Heating oil is heating oil, right? Well, not really. There are differences in the grades and blends that are available and you need to understand the differences so that you get the right one for your needs. During the different seasons throughout the year, you may want to change what you are using in your furnace or boiler and there are reasons that will make sense shortly. Here are some tips that can help you make the right choice for your situation.
Heating Oil For Summer
It might sound funny, buying heating oil in the summer. But if you heat your house and your water with a boiler, you need to be able to run the unit for domestic hot water all year. In the summer months, you don't need a blend of oil, you simply need to have #2 heating oil available in the tank to run the boiler a few times a day. Since the price is often lower in the summer, it is a good time to fill the tank and you should use enough that when cooler weather comes, you can top it off again.
Winter Cold and an Outdoor Tank
If your oil tank is outdoors which is often the case with mobile homes, garages, and some homes, you need to pay attention to the weather. Once the cold weather sets in, the oil in the outside tank can gel in the cold. The simple solution to this problem is to add a blended oil. The company that delivers your oil with add kerosene to the oil to help counteract the gelling but if you filled up with #2 during the summer, you might want to have them just add the K1 (kerosene) to the oil already in the tank.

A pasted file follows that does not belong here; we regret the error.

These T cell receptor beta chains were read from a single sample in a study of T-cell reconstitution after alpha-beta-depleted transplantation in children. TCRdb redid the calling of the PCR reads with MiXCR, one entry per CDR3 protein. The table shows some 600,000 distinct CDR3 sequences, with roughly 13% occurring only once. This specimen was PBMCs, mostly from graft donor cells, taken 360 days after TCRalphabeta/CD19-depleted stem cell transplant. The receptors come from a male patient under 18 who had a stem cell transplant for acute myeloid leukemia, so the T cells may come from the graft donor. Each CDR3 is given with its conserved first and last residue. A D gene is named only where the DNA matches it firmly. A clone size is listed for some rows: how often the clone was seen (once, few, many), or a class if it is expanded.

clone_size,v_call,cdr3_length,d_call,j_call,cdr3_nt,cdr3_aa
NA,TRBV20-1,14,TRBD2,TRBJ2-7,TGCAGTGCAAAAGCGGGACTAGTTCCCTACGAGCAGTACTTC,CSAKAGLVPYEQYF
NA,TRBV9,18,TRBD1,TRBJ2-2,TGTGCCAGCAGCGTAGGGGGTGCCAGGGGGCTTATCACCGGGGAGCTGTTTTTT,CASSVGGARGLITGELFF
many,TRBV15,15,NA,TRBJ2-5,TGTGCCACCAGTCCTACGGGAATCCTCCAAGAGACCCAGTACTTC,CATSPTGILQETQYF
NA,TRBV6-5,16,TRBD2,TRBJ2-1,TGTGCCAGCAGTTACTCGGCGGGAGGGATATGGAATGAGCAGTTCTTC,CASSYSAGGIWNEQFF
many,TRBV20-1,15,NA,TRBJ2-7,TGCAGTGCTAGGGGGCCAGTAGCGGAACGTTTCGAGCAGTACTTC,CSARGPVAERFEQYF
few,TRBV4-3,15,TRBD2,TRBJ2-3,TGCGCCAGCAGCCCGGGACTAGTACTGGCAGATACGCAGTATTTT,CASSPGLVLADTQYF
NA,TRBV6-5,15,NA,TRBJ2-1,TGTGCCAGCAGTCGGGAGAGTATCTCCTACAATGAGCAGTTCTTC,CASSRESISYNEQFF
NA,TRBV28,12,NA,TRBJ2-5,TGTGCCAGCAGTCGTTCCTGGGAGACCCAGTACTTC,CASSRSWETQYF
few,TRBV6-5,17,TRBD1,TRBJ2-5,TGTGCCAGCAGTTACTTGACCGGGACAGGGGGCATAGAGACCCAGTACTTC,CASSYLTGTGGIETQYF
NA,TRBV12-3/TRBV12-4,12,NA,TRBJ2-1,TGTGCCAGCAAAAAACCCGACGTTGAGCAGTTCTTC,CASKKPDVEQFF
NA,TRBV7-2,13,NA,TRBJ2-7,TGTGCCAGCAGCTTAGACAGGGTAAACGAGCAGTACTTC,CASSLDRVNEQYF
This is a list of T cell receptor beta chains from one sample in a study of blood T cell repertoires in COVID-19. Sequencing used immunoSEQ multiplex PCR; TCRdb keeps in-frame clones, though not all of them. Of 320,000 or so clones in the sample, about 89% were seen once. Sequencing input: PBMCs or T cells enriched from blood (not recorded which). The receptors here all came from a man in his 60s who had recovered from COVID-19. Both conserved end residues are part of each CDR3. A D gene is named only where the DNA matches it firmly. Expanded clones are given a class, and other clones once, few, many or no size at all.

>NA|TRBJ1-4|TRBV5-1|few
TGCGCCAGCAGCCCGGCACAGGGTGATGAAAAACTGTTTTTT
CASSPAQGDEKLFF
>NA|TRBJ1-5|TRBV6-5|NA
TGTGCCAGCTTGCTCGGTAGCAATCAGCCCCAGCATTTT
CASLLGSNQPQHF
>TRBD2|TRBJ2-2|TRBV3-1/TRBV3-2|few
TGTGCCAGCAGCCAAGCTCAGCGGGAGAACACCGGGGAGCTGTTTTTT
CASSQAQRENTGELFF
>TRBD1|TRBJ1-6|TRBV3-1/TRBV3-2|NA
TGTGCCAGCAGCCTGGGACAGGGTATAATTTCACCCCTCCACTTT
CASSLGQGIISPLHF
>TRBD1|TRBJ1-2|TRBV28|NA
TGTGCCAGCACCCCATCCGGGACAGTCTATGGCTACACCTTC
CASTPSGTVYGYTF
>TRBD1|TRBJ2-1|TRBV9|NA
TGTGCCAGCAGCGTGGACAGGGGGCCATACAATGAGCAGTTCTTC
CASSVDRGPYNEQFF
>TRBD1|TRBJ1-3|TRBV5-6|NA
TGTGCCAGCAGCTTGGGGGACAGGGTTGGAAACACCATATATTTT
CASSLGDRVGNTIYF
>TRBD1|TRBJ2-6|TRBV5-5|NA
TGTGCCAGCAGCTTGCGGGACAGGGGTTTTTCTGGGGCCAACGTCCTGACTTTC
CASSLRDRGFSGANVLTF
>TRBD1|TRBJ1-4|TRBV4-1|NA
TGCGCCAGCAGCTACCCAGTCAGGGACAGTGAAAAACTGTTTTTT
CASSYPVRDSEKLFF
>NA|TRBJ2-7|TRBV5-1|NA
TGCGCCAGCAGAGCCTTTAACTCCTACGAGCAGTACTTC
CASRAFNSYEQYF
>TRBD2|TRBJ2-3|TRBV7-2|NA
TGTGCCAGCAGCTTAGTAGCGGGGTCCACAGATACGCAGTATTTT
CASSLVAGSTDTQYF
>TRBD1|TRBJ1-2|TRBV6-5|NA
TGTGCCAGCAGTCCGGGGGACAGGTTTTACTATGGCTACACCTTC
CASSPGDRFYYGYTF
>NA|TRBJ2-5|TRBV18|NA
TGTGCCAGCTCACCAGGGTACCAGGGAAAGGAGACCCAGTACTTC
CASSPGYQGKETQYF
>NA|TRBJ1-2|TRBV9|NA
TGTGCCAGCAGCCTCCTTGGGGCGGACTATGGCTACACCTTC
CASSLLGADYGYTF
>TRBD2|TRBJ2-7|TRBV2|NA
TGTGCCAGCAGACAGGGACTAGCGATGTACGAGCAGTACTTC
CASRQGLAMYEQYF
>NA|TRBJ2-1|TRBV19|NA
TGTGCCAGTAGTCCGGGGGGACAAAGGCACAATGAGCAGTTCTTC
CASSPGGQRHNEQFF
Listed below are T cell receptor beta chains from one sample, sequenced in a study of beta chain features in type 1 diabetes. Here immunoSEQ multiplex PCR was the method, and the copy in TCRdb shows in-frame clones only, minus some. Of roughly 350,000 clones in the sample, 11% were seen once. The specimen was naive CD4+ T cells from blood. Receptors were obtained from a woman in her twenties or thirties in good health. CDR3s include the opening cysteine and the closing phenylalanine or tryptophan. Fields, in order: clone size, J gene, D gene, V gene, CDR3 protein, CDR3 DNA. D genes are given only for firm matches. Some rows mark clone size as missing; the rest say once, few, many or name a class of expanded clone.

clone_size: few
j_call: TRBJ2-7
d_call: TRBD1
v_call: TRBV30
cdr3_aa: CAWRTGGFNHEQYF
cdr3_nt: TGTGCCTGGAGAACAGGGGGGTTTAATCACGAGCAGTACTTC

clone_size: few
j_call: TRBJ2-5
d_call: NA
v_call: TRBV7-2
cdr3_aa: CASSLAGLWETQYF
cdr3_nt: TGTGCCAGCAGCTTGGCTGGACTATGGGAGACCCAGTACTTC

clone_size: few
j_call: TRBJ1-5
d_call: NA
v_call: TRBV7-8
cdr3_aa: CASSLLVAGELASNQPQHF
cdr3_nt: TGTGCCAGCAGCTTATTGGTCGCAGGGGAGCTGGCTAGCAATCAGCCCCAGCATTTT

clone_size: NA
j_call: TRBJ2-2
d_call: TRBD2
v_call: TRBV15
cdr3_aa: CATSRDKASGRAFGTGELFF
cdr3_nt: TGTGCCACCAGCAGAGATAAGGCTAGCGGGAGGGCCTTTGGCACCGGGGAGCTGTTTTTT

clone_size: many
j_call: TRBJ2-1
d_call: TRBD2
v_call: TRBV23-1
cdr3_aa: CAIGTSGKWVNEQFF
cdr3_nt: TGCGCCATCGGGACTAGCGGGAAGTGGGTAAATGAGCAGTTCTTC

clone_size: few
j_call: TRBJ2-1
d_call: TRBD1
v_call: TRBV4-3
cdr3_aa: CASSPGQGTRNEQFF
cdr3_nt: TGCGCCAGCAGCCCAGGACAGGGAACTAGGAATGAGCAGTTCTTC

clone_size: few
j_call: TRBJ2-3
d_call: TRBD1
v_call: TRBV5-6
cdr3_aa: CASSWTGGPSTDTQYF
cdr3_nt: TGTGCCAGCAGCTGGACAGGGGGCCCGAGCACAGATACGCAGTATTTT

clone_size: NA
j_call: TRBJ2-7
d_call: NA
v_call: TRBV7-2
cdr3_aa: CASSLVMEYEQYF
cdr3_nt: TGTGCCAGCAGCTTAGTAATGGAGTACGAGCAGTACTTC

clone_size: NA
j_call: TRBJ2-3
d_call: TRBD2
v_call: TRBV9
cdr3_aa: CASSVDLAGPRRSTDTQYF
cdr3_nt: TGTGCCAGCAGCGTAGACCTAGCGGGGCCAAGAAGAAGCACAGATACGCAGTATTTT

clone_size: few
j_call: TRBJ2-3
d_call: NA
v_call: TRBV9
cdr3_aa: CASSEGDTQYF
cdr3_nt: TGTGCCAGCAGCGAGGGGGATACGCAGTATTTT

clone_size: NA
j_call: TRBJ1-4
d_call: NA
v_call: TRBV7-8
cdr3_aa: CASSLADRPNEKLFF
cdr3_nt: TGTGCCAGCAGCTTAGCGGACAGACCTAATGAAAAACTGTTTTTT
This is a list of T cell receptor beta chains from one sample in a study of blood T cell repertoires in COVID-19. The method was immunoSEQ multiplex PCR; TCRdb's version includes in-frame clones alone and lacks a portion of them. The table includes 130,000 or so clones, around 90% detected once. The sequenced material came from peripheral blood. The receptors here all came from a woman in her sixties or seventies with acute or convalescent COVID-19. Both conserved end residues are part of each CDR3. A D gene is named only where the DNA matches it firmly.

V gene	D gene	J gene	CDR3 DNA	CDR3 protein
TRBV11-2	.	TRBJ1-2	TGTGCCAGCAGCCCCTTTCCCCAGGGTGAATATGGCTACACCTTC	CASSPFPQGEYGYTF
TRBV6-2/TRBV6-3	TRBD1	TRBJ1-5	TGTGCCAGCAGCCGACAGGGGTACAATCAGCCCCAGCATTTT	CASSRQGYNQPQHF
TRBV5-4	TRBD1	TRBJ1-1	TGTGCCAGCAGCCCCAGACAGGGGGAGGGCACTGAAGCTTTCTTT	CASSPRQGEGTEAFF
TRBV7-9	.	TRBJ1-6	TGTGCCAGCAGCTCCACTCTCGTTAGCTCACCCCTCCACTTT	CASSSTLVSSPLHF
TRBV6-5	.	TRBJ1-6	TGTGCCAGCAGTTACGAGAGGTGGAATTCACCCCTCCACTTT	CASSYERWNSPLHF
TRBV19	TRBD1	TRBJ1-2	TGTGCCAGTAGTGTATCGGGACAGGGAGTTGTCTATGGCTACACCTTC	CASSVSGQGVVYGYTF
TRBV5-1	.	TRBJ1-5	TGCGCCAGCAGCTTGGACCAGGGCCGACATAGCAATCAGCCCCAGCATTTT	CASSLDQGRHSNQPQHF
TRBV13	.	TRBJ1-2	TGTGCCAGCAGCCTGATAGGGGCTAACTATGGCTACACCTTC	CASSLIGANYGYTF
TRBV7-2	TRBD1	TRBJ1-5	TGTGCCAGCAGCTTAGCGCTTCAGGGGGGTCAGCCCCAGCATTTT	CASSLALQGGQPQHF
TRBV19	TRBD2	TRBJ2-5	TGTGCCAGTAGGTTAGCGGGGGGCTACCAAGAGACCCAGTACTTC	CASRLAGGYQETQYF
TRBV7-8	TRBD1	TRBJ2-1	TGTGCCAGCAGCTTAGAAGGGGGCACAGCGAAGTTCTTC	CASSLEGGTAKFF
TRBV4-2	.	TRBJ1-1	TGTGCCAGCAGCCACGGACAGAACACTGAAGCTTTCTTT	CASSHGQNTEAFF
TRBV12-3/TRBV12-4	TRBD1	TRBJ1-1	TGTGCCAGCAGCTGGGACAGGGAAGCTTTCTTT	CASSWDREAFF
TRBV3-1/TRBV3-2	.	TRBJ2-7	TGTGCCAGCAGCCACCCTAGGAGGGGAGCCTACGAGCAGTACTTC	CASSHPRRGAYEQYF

Indoor Tanks and Cold Weather
Tanks that are located inside the home, in a basement or garage for instance, are not as prone to gelling and can typically use straight #2 oil all year but talk to the dealer that sells your oil because if your space is not heated, they may recommend a blend that has less K1 in it. If the tank or fuel lines are exposed to cold temperatures, it is better to add the blended fuel as a safety precaution.
Fuel that does gel in the lines and filter can do a lot of damage. The lines can become blocked, the fuel nozzle in the boiler or furnace can be clogged, and the burner may not run at all. When it is cold enough outside to cause this, having the heat off while repairs are completed will be very uncomfortable and other damage like pipes freezing can result. Take a time to talk to the oil company about your situation and they can help you select the oil that is right for your situation.
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